Vaccines and Preventable Diseases:
Collecting Varicella Zoster Virus (Chickenpox & Shingles) Specimens
This page is for healthcare professionals. The page includes a link to a video that describes how to collect specimens, includes a specimen collection form, and describes where to submit the form. Contact information is available should you have any questions.
On this page:
Laboratory confirmation of varicella zoster virus is not normally required, because varicella diagnosis is most commonly made by clinical assessment. Laboratory testing has been recommended to confirm the diagnosis of severe or unusual cases or to determine susceptibility to varicella. However, as varicella incidence continues to decline, the likelihood of clinical misdiagnosis increases. Varicella in vaccinated persons is usually mild or atypical and can pose particular challenges for clinical diagnosis. Therefore, laboratory confirmation of varicella cases is becoming more important, as fewer cases are seen and a higher proportion of these few are vaccinated.
Below is a link to a video developed for healthcare professionals to illustrate the most appropriate procedures for collecting VZV skin lesions and blood specimens. Also, be sure to download the specimen collection form which should be sent along with the specimen to CDC.
Video Files and Collection form
Length of video is 4 minutes.
- Video file (compressed for quick download - 2MB)
- Video file (higher quality, non-compressed for BroadBand or local computer use - 14MB)
- Video file (highest quality, non-compressed for those connecting via DSL or accessing via a local area network - 16MB)
- Compressed video file for quick download (2MB)
- Higher quality, non-compressed video file for BroadBand or local computer use (14MB)
- Highest quality non-compressed video file, for those connecting via DSL or accessing via a local area network (16MB)
* Windows Media Player can be used to view these files. If you do not have Windows Media Player, it can be obtained as a free download from the Microsoft website at www.microsoft.com/windows/windowsmedia/players.aspx (exit)
The text version is provided for those that require text-only documents for screen-reader devices. Please contact NIPINFO@cdc.gov via email, if you need further any assistance.
This video outlines procedures for collecting varicella skin lesions and blood specimens. Skin lesions are the preferable method for laboratory confirmation of varicella. Blood specimens should be used to test for varicella immunity.
There are 3 types of lesions you will see most often resulting from varicella zoster virus: a scabbed or crusted lesion; a maculopapular lesion, which is a lesion with a raised red bump; or a vesicular lesion, which is a blister-like or fluid-filled lesion.
To collect a scab for varicella zoster virus testing, begin by gently lifting the scab from the lesion. Once the scab is collected, place it in a container such as a swab specimen tube or a plastic baggie. If there is more than one scab, place each scab individually in different containers.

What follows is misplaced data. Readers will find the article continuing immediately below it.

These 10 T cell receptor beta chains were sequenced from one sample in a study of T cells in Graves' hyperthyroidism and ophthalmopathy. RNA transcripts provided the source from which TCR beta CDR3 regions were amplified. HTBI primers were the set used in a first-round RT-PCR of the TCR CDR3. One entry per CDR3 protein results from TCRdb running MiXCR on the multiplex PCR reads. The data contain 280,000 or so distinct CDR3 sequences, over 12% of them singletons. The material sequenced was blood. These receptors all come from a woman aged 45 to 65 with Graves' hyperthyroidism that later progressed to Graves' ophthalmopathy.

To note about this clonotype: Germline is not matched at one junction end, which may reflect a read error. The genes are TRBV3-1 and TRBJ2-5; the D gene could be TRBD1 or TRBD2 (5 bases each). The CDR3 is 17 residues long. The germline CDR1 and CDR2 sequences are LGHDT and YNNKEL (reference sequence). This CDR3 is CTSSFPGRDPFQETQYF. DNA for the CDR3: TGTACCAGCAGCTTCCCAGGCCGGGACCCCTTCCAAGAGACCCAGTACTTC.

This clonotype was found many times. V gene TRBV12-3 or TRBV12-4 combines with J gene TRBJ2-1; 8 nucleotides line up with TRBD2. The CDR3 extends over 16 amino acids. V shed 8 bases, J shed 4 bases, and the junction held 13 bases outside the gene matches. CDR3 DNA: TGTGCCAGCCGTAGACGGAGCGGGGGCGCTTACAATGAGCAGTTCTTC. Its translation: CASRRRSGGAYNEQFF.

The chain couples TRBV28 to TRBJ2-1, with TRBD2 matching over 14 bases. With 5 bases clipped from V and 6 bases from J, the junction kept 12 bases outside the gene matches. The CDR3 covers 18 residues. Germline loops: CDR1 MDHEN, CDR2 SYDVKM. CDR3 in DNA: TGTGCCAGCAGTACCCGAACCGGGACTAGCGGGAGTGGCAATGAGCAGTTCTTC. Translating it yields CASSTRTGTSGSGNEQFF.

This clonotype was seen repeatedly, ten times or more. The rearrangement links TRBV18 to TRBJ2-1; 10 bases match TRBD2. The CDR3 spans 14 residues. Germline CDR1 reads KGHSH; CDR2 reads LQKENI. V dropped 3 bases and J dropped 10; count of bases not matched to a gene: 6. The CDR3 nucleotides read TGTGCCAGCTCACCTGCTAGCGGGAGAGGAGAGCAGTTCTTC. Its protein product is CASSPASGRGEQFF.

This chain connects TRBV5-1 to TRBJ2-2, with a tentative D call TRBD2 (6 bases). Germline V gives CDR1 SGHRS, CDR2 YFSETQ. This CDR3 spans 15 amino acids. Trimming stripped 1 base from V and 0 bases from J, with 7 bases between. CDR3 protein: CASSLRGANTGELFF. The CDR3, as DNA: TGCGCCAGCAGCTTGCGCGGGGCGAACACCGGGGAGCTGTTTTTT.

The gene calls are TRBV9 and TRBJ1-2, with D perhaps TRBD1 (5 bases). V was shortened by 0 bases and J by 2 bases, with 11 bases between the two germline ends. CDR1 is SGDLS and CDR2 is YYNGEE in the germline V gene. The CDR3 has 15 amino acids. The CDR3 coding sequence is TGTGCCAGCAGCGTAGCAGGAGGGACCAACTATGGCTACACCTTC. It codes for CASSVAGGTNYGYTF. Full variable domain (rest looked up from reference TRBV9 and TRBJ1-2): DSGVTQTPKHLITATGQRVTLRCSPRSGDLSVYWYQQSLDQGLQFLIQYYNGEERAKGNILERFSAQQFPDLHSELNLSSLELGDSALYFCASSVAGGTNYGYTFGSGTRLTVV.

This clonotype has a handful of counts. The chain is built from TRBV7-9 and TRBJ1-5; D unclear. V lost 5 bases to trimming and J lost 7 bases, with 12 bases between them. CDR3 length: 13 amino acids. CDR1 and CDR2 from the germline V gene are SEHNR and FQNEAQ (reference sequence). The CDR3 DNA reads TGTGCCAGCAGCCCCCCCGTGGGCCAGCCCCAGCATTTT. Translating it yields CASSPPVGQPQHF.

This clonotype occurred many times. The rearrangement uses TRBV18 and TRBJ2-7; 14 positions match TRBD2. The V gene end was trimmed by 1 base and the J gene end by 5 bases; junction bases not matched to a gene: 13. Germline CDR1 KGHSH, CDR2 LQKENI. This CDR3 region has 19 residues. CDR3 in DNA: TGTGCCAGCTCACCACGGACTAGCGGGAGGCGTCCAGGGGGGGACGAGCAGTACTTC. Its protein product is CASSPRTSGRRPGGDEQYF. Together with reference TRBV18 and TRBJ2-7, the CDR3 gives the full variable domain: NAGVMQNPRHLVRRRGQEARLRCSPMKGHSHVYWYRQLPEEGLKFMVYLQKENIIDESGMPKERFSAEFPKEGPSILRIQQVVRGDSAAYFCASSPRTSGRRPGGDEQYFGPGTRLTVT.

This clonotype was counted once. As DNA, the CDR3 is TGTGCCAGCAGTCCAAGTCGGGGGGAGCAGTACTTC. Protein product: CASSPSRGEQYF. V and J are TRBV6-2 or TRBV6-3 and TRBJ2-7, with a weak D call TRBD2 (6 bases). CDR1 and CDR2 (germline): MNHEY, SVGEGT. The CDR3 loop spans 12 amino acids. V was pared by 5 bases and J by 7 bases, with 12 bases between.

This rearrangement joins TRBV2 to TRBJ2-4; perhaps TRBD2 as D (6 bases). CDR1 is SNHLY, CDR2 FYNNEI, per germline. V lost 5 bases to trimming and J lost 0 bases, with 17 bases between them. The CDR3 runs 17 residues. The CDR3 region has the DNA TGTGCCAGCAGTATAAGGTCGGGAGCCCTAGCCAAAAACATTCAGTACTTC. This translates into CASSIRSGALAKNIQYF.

The most effective technique for collecting cells from a maculopapular lesion or fluid from a vesicular lesion is the same, though for maculopapular lesions it is a greater challenge to ensure that enough skin cells are collected. Lesions in vaccinated individuals are likely to be atypical, macular only or papular only, but obtaining specimens from papular lesions is possible using the following technique. Use the edge of a clean slide to loosen and collect skin cells or fluid from the lesion as shown here. Then, using a sterile swab, rub the lesion vigorously enough to ensure that skin cells or fluid are collected. To ensure an adequate amount of skin cells is collected, particularly with maculopapular lesions, we recommend also using the swab to wipe the skin cells off the edge of the slide used to scrape the lesion. You may also press the slide directly to the lesion to collect skin cells or fluid as shown here. This technique is especially effective for vesicles where a “smudge” should be visible. To ensure that skin cells or fluid are on the slide, compare it to a clear slide under light, as shown here.**
To collect a blood specimen for varicella immunity testing perform a finger stick on the individual. Soak the circle on the filter paper with blood ensuring that the circle is completely full and check to see that blood has soaked through to the other side. Then soak the remaining circle, and again ensure that blood has soaked through both sides of the filter paper. Allow the blood to dry before packaging the filter paper. Venipuncture is also an acceptable method for blood collection. Collect at least 1 ml of blood into a serum-separator vaccutainer tube. Before storage or shipping, separate the serum from the cells in a centrifuge for 15 minutes.
For more information on varicella zoster virus specimen collection, storage, and handling, please contact:
Centers for Disease Control and Prevention
National VZV Laboratory
1600 Clifton Road, NE
Atlanta, GA 30333
Phone: (404) 639-3667
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Content last reviewed on May 10, 2007
Content Source: National Center for Immunization and Respiratory Diseases